Political conflict between Tan and Zhao was apparent immediately after the recovery of Changsha. On his own authority, Zhao put a number of his followers in important financial posts. Rejecting Zhao's right to make such appointments, Tan replaced them with his own men. Tan based his authority not only on his position as military governor but on his claim to the titles of civil governor and commander-in-chief of the Hunan army. However, Tan had originally led Zhao to believe that he would yield the military governorship to him in return for his military support. Tan reneged on this understanding by retaining the military governorship and by announcing his plans to eliminate this office altogether. Although Tan awarded Zhao the vaguely defined title of "general commander" (zongzhihui ), this was hardly adequate compensation.
Tan's treatment of Zhao was apparently an attempt to ensure in advance the political subordination of the military that he hoped ultimately to enshrine in the new provincial constitution. In the past, Hunan's military officers had deferred to Tan's authority as leading civilian politician, and he counted on this deference to achieve his objective of civilian primacy. Because of the patronage Tan had shown him in the past, Zhao was indeed reluctant to come out in open opposition against Tan. There were other officers, though, who lacked this inhibition. In November 1920, a group of commanders formerly associated with Cheng Qian denounced Tan and began to march on Changsha. This gave Zhao a chance to reveal his own dissatisfaction without taking action against Tan himself. Instead of moving to block this military threat, Zhao stood aside. Without Zhao's support, Tan
could not maintain his position. On November 23, 1920, therefore, just six months after his return to Changsha, Tan yielded control of Hunan's government to Zhao and left the province. Only then did Zhao move to suppress the military revolt, in the process establishing his own authority.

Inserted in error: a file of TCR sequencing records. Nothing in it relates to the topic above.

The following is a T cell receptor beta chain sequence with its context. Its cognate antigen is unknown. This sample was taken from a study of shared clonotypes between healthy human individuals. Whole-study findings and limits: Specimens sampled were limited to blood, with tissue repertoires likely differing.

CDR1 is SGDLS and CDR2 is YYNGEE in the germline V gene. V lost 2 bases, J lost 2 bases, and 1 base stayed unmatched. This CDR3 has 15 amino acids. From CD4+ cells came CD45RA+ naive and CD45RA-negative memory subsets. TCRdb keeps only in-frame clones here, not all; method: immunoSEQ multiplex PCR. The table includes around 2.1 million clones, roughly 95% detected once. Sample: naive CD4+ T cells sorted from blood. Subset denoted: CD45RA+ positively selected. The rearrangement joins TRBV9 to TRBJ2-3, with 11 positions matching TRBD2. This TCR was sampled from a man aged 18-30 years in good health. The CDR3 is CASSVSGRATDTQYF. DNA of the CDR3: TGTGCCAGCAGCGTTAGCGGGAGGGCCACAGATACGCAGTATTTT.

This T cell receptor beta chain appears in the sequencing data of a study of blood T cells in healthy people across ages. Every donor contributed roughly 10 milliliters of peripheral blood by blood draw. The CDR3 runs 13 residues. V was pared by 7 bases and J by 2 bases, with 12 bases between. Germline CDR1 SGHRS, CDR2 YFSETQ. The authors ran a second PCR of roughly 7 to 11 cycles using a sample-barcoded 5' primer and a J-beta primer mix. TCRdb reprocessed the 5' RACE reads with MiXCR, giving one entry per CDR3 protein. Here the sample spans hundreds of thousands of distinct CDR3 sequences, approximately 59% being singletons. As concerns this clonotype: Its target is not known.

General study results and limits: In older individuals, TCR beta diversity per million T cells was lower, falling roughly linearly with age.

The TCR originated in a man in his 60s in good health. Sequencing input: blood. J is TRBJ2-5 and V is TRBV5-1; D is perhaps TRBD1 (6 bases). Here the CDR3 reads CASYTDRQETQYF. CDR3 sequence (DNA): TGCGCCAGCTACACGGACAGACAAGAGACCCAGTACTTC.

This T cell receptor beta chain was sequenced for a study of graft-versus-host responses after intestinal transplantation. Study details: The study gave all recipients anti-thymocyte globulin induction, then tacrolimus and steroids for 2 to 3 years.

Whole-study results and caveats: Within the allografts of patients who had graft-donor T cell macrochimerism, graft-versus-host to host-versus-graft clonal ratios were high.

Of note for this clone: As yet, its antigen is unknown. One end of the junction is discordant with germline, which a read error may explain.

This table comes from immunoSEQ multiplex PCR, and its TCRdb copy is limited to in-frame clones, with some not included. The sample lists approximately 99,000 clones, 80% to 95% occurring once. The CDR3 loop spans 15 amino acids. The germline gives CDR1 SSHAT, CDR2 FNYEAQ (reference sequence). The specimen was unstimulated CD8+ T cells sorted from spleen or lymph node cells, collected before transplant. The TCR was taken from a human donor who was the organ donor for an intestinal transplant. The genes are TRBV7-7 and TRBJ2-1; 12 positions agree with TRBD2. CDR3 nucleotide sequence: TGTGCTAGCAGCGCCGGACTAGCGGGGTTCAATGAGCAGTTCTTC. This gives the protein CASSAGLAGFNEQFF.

The overthrow of Zhang Jingyao thus ultimately ended in the replacement of one warlord regime headed by a northern military commander with another led by a Hunan commander. In taking power, Zhao did not renounce the goals of provincial self-government. Instead, he announced his intention to support and implement them. Under his government, Hunan was, after all, ruled by a Hunan native. Zhao went through the motions of promulgating a provincial constitution and even had himself elected civil governor. Perhaps because of his Hunan background, Zhao's government was generally less corrupt than Zhang's and more responsive to Hunan concerns. However, there was never any question but that Zhao held his position because he commanded the strongest military force in the province, and he would remain in that position until ousted by a rebellious military commander in 1926. The anti-warlord goals of civilian provincialism were therefore distorted to support the rule of a provincial warlord.